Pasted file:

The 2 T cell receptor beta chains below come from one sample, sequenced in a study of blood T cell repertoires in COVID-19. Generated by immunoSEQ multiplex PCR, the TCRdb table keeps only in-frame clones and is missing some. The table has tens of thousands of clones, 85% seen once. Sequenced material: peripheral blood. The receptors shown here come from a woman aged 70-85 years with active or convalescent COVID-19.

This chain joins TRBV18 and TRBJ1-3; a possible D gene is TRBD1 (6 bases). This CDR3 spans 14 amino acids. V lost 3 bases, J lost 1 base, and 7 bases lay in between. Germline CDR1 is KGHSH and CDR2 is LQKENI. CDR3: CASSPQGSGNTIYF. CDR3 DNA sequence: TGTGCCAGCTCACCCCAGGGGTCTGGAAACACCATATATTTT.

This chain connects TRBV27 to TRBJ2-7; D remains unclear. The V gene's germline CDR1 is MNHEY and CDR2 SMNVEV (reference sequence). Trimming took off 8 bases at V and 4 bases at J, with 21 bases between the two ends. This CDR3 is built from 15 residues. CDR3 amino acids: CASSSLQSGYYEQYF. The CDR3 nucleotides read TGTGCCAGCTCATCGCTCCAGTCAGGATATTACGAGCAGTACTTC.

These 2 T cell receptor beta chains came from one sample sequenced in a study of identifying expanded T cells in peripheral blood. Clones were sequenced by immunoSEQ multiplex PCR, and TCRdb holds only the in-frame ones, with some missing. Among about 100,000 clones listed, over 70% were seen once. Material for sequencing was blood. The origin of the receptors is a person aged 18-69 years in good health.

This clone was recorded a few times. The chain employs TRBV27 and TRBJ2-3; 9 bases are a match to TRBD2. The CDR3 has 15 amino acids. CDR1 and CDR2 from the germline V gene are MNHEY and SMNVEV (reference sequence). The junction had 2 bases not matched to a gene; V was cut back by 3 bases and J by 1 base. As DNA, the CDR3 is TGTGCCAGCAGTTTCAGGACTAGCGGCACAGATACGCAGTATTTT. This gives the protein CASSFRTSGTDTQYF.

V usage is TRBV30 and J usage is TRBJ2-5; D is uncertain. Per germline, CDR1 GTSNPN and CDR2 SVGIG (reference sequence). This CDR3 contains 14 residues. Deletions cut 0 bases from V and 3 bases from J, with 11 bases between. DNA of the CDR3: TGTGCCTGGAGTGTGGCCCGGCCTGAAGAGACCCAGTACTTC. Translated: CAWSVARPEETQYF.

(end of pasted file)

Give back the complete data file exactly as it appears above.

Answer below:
The 2 T cell receptor beta chains below come from one sample, sequenced in a study of blood T cell repertoires in COVID-19. Generated by immunoSEQ multiplex PCR, the TCRdb table keeps only in-frame clones and is missing some. The table has tens of thousands of clones, 85% seen once. Sequenced material: peripheral blood. The receptors shown here come from a woman aged 70-85 years with active or convalescent COVID-19.

This chain joins TRBV18 and TRBJ1-3; a possible D gene is TRBD1 (6 bases). This CDR3 spans 14 amino acids. V lost 3 bases, J lost 1 base, and 7 bases lay in between. Germline CDR1 is KGHSH and CDR2 is LQKENI. CDR3: CASSPQGSGNTIYF. CDR3 DNA sequence: TGTGCCAGCTCACCCCAGGGGTCTGGAAACACCATATATTTT.

This chain connects TRBV27 to TRBJ2-7; D remains unclear. The V gene's germline CDR1 is MNHEY and CDR2 SMNVEV (reference sequence). Trimming took off 8 bases at V and 4 bases at J, with 21 bases between the two ends. This CDR3 is built from 15 residues. CDR3 amino acids: CASSSLQSGYYEQYF. The CDR3 nucleotides read TGTGCCAGCTCATCGCTCCAGTCAGGATATTACGAGCAGTACTTC.

These 2 T cell receptor beta chains came from one sample sequenced in a study of identifying expanded T cells in peripheral blood. Clones were sequenced by immunoSEQ multiplex PCR, and TCRdb holds only the in-frame ones, with some missing. Among about 100,000 clones listed, over 70% were seen once. Material for sequencing was blood. The origin of the receptors is a person aged 18-69 years in good health.

This clone was recorded a few times. The chain employs TRBV27 and TRBJ2-3; 9 bases are a match to TRBD2. The CDR3 has 15 amino acids. CDR1 and CDR2 from the germline V gene are MNHEY and SMNVEV (reference sequence). The junction had 2 bases not matched to a gene; V was cut back by 3 bases and J by 1 base. As DNA, the CDR3 is TGTGCCAGCAGTTTCAGGACTAGCGGCACAGATACGCAGTATTTT. This gives the protein CASSFRTSGTDTQYF.

V usage is TRBV30 and J usage is TRBJ2-5; D is uncertain. Per germline, CDR1 GTSNPN and CDR2 SVGIG (reference sequence). This CDR3 contains 14 residues. Deletions cut 0 bases from V and 3 bases from J, with 11 bases between. DNA of the CDR3: TGTGCCTGGAGTGTGGCCCGGCCTGAAGAGACCCAGTACTTC. Translated: CAWSVARPEETQYF.